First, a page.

...why are we talking about $30 Kardashian socks?
Did we just read an article about $30 Kardashian socks?
I will give Rob Kardashian one thing: He is donating one pair of overpriced socks to shelters for every pair sold.
But that's where I'm stopping.
First of all, $30 for a pair of socks,that look like they should be sold at Five Below as a set of five pair for $5, is atrocious.
Second, who, "personally, has a thing for socks" - a passion, even, that burns so strongly, it drives them to start their own hideous, overpriced sock line?
Most importantly, are we seriously not done with the Kardashians yet?
We've kept up with them since 2007. They've taken Miami and New York; now they are taking Miami again. Given the title of those shows alone, I'd worry someone unfamiliar would really think they are some kind of pandemic overtaking major U.S. cities.
But aren't they?
I'm confident in saying the Kardashians are a plague.
In addition to the long run of the reality show that made them all "famous," we've been guests at two of their weddings, one which lasted only 72 days, which, if you recall, was longer than my Glade Plug-in.
They're all over the Internet.
They're all over TV.
They have makeup, clothing and sock lines.
They're the most popular family on Instagram.
They're on the cover of every tabloid in the check-out aisle.
I'm so tired.
I can't keep up with any more Kardashian.
My Kardashian container is at capacity.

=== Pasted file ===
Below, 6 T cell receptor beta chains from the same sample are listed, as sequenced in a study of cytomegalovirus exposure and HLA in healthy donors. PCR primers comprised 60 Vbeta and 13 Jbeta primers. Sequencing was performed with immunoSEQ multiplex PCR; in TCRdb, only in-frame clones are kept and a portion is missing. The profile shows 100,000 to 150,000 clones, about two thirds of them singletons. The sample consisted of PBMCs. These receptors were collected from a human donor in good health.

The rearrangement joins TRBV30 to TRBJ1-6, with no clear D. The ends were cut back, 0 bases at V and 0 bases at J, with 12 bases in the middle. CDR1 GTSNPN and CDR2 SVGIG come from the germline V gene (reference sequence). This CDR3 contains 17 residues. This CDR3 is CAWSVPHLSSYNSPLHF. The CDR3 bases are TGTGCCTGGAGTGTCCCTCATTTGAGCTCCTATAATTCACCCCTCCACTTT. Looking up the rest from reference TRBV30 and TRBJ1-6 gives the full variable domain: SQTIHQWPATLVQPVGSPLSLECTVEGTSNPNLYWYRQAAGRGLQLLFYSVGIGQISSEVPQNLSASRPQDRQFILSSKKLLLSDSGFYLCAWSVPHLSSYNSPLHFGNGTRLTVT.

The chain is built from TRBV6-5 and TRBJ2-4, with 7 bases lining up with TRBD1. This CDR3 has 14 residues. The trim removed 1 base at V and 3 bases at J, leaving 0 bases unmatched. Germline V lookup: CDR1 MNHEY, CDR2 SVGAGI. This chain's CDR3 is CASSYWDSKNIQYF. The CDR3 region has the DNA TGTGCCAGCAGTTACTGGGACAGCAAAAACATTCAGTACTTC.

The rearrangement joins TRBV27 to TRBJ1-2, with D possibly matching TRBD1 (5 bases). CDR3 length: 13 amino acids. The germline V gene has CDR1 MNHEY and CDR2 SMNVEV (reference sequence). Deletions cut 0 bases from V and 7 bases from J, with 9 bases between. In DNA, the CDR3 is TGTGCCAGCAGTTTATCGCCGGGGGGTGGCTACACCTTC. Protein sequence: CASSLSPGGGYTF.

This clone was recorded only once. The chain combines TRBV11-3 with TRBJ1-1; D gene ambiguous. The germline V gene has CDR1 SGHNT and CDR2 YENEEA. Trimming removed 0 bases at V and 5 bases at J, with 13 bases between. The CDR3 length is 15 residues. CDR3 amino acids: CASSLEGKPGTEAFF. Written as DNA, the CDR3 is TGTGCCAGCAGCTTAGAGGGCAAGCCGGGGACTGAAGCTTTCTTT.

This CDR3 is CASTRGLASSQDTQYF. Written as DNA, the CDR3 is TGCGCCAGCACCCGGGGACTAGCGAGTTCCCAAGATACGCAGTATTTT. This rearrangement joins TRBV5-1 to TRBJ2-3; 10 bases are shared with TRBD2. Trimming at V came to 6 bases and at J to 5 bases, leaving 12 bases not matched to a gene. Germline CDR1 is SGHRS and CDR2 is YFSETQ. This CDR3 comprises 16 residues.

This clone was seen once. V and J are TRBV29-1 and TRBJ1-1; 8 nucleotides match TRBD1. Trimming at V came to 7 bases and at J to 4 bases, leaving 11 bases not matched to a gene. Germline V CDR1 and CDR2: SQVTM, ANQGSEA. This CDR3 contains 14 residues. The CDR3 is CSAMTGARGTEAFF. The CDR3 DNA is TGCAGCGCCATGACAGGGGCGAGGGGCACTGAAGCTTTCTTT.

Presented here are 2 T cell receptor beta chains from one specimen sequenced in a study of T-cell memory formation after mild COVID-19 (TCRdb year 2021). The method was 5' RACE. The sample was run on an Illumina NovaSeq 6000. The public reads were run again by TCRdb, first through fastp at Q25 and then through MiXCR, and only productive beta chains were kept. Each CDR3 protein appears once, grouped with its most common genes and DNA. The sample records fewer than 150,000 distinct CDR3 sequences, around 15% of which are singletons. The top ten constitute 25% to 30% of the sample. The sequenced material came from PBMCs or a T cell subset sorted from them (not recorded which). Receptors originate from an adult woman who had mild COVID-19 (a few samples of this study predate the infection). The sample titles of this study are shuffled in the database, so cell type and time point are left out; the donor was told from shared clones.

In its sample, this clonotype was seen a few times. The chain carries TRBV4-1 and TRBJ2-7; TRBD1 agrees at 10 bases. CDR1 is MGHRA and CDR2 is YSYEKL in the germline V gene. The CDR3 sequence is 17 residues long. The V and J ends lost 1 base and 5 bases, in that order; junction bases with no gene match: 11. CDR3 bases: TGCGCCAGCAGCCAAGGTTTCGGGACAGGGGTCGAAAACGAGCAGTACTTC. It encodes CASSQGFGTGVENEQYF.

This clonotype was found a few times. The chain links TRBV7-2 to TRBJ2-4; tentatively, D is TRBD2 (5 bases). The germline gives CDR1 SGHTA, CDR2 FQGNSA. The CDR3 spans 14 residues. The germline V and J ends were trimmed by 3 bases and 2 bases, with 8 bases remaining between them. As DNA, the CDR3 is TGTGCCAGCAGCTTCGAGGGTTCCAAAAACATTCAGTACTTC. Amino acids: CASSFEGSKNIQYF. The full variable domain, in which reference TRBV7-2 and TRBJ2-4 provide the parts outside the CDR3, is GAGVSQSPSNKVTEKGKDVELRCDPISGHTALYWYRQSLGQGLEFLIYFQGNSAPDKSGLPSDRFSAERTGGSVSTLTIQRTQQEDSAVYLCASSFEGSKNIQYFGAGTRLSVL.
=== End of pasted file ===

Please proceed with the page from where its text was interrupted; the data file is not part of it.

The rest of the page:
Make it stop.
I feel like they are going to start crawling out of the television with their long dark hair covering their faces like the little girl from "The Ring."
I hope, but severly doubt, Kim Kardashian was listening when Jodie Foster said this of "reality television" in her Golden Globes' speech (She should have been taking notes):
"You know, you guys might be surprised, but I am not Honey Boo Boo Child. No, I'm sorry, that's just not me. It never was and it never will be. Please don't cry because my reality show would be so boring.
"But seriously, if you had been a public figure from the time that you were a toddler, if you'd had to fight for a life that felt real and honest and normal against all odds, then maybe you too might value privacy above all else. Privacy. Some day, in the future, people will look back and remember how beautiful it once was. I have given everything up there from the time that I was 3 years old. That's reality-show enough, don't you think?"
(Jenna Wasakoski, a News-Item editor, is a graduate of Von Lee School of Aesthetics and is certified as a professional makeup artist.)